Docker: Dockerfile oddities

I have been itching for a reason to create a project using docker. I wanted to get more hands on experience than the [well] documented tutorials from docker, because stuff always, always is left off. A few weeks ago I was asked to give a demo of Jboss Data Virtualization to some system integrators. Anybody familiar with JDV knows it is an extremely powerful tool with many use cases and almost immediately I’m thinking leveraging docker containers to isolate each use case. This would allow me to spin up these demos in a matter of seconds and don’t really have to worry about issues that always happen when running demos on host box.

Reason to use Docker…Check

Know how of Docker…ehhh Check

Use Cases… Check . It turns out Teiid, our community project of JDV has a slew of quickstarts that hit more or less all the use cases I would want to show and quite thoroughly documented. I start here trying to dockerize these quickstarts for the community.

Great! Things are going well and I’m working with our technical marketing team leveraging all their knowledge and minimizing the amount of rework.

Then, there is an oddity. Part of our instructions calls a script to configure the server, however the server needs to be running first before it can be configured. Clearly this is easy start the server then execute the script against the running server…

snippet of my project

RUN $DV_HOME/jboss-eap-6.1/bin/ -c standalone.xml -b -bmanagement && \
$DV_HOME/jboss-eap-6.1/bin/ --connect --file=$DV_HOME/jboss-eap-6.1/teiidfiles/scripts/setup.cli


AFAIK, this will not work, Dockerfile layers (execution commands) are run in isolation and can’t have concurrent process running. Which kind of makes sense if there is unneeded complexity and whomever is pulling and building the image may be time and resource hog. But really who cares. Once the image is built its not like it has to be be built again and again once it is in your repository. Basically, due to this limitation I first need to run the server externally to create my custom server configurations then take that file and simply replace the current configurations.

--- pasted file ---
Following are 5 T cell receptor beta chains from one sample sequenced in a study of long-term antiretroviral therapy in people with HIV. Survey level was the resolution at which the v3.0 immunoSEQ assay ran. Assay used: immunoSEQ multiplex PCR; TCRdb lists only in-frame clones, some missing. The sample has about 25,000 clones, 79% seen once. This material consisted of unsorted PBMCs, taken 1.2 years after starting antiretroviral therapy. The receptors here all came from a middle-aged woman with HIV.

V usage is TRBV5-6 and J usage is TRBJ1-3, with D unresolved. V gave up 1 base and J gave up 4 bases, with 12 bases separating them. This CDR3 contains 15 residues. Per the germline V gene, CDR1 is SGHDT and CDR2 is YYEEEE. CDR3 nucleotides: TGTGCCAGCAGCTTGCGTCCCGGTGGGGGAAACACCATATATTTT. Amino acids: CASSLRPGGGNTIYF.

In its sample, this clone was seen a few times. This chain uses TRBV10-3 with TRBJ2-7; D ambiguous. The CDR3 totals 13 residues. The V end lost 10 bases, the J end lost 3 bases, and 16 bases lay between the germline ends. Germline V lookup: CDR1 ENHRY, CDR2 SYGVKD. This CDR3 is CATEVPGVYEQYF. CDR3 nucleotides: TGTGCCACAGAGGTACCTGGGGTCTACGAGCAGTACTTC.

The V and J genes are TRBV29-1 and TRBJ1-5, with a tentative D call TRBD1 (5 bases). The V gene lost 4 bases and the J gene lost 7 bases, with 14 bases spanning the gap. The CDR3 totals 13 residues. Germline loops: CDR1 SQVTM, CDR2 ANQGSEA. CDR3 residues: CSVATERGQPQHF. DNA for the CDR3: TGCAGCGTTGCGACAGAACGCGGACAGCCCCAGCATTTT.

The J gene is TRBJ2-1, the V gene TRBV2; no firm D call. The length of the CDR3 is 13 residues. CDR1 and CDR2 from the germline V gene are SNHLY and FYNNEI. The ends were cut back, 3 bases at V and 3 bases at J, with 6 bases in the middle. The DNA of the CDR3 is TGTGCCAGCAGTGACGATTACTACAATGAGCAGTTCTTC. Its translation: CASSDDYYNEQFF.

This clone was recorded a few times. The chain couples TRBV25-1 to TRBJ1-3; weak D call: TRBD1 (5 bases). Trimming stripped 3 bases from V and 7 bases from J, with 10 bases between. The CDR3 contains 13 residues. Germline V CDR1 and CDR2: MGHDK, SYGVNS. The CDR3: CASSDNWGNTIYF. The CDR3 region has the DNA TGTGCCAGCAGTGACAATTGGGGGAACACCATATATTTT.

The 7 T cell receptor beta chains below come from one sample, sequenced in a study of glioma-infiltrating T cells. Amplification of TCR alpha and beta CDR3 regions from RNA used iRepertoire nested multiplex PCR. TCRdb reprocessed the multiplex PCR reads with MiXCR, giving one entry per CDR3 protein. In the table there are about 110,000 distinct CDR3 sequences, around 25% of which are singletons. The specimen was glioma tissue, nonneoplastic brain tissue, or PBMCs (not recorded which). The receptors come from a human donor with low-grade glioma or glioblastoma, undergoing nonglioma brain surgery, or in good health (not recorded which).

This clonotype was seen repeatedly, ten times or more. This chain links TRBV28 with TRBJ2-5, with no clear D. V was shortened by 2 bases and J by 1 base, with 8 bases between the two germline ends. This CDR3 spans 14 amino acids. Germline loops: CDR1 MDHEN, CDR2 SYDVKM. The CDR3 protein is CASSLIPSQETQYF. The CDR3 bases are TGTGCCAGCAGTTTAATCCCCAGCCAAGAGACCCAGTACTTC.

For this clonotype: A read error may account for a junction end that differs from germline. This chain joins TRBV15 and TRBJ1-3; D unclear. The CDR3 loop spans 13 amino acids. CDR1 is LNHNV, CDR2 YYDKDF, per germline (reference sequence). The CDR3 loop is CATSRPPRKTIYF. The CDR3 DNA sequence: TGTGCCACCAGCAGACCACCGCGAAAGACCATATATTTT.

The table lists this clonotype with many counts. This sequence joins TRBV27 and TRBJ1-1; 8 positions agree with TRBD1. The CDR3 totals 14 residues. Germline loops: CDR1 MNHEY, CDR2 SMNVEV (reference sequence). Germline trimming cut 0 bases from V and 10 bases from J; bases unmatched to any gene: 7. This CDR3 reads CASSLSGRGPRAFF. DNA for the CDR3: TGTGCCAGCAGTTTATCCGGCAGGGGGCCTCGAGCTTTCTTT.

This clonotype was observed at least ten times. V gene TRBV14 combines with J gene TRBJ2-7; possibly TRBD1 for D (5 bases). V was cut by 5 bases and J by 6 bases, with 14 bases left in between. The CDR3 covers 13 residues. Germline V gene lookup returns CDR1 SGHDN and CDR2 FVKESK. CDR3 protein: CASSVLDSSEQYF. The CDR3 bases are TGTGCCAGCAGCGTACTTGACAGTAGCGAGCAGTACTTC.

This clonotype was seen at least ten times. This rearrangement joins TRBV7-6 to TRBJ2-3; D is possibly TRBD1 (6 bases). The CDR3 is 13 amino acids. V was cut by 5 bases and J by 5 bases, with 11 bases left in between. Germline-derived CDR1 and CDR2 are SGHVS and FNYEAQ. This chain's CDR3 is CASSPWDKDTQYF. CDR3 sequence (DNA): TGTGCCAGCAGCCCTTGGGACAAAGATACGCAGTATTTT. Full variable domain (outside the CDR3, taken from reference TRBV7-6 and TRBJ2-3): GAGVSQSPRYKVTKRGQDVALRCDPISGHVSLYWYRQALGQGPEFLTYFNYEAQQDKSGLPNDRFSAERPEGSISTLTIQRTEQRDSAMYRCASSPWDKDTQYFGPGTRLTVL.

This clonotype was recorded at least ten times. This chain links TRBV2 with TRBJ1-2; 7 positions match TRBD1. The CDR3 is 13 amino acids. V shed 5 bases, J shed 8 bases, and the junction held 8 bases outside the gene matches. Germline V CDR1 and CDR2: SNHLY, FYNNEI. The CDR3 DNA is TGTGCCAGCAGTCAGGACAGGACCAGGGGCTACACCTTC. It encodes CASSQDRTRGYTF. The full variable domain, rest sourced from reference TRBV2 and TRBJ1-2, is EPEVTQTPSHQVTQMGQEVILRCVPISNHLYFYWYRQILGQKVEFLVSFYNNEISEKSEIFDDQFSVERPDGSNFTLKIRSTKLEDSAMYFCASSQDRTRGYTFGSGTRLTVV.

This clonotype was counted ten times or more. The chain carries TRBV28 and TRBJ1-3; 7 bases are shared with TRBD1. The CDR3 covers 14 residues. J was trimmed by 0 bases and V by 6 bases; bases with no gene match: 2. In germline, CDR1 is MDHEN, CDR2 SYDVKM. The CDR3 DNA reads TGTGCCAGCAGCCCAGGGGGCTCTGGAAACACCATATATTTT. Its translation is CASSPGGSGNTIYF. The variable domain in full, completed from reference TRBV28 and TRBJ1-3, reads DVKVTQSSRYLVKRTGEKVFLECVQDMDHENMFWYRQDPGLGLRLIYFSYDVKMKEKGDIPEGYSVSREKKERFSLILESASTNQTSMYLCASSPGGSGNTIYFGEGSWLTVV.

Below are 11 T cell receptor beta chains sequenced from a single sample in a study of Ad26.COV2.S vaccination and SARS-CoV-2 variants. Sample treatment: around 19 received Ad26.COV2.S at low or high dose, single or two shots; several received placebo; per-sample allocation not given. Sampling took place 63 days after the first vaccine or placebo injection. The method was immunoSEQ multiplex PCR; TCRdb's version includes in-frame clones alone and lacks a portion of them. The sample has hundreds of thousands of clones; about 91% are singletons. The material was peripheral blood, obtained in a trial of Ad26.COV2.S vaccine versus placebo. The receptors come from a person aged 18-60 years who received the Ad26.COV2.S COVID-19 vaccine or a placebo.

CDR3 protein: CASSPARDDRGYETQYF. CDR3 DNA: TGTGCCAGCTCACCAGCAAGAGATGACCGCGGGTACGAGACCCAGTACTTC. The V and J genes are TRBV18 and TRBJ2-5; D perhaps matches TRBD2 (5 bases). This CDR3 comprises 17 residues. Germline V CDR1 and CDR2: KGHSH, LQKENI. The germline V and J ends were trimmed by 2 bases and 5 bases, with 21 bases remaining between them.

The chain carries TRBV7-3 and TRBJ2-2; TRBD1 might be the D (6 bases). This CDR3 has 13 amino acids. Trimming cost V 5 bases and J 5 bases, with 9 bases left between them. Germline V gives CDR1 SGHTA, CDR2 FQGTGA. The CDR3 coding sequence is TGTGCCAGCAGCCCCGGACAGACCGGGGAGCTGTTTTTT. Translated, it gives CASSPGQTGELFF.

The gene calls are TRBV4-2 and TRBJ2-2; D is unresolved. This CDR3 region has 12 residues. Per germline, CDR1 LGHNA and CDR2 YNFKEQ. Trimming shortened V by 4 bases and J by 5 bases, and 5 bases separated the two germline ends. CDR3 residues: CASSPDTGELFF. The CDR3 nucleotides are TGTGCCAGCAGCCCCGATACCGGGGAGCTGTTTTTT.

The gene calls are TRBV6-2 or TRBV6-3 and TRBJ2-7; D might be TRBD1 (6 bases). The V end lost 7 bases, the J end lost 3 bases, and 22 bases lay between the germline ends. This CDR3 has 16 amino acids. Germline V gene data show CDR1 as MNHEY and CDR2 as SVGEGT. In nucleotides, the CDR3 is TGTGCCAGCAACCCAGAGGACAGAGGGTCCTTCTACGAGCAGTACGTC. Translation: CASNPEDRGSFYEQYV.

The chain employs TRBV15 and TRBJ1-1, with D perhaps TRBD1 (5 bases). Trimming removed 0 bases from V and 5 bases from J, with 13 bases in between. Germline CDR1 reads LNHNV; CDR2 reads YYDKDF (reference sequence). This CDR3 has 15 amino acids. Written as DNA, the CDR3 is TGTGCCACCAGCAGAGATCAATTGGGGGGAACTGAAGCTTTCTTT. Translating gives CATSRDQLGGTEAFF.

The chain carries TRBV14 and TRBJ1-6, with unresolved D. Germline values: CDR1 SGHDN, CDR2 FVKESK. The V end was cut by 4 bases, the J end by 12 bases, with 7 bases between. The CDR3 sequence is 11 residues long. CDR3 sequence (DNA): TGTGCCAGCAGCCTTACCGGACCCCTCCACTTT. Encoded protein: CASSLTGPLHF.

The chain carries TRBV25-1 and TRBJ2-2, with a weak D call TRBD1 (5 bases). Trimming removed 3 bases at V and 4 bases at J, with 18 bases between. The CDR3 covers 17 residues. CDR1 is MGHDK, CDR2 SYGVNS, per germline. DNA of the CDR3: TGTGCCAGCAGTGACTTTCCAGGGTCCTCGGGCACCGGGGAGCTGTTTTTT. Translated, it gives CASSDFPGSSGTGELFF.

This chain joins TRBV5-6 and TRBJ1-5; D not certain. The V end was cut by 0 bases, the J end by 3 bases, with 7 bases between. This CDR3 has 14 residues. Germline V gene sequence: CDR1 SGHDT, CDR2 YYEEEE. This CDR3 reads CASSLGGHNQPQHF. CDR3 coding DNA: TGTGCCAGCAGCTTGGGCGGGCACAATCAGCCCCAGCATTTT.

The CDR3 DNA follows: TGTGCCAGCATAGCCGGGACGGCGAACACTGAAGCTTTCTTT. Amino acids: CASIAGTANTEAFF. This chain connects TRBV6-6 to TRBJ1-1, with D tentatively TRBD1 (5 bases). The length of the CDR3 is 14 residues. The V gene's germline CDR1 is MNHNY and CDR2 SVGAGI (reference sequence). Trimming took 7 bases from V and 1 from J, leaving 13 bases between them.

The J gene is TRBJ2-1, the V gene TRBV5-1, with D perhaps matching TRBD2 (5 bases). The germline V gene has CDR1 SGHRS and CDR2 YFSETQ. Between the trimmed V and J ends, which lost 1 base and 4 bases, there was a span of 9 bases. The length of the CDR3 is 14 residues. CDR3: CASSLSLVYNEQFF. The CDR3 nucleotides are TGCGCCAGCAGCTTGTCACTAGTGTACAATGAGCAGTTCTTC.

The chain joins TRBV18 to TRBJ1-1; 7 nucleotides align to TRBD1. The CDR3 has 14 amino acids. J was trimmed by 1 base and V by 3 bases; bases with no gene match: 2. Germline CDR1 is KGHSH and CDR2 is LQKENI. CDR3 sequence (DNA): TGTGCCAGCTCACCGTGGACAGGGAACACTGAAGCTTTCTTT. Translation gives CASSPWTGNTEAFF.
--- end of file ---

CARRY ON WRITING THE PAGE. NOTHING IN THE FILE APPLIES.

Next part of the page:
Now it isn’t a big deal, but now instead of putting the burden on the container to do I now need to do an additional step of preparation, maintenance, documentation for this docker image.

With that said, once the image is built it is super nice to spin up a container on the fly and fast.

Docker and my initial thoughts

This past week I had an opportunity to tinker a bit with Docker and I think it is really cool… But I’m not sure I think it is quite the silver bullet that everyone makes it out to be.

Will Docker stream line deployments across environments, yes.

Will Docker ensure consistent configurations for the server environment, yes.

Will Docker replace Maven, no.

Will Docker replace continuous build servers, no.

Will Docker be used by the developers or administrators, unclear. If a developer is working in a somewhat loose data center, then the developer will need to document/script out the deployment steps so it can be replicated in each environment, which can be fraught with holes. Generally the developer will script out the deployments with respect to the application sever and not necessarily the os. This presents an issue, because now we are expecting developers to have a more in-depth knowledge of linux to properly understand the linux container and then the application server container on top of it.

Let’s assume the developer has an in-depth knowledge of the os and is capable of building images: networks, services, configuring the application server, etc. As a system admin, I would have to wondering, what was enabled/disabled within the docker image, is it secure, is it configured correctly and am I responsible for reviewing it? And what about for each development team? With a workload like this it sounds like a new position, which would eat into any revenue savings by switching to docker.

If system administrator is responsible for packaging application the outlook doesn’t look much better. To create Docker images well is challenging and does take some time to learn. No doubt adding this many layers to a Docker image some tuning would need to be done and the tuning wouldn’t necessarily be repeatable across teams/projects.

There is definitely a place for Docker, but I’m not sure it belongs at this phase of the development process. Docker seems to me to be better suited for the linux container, vice the linux container and the JEE container.

Or maybe it makes sense for a small company/team that has a lot of rock stars on it.

I’ll post more as I work with!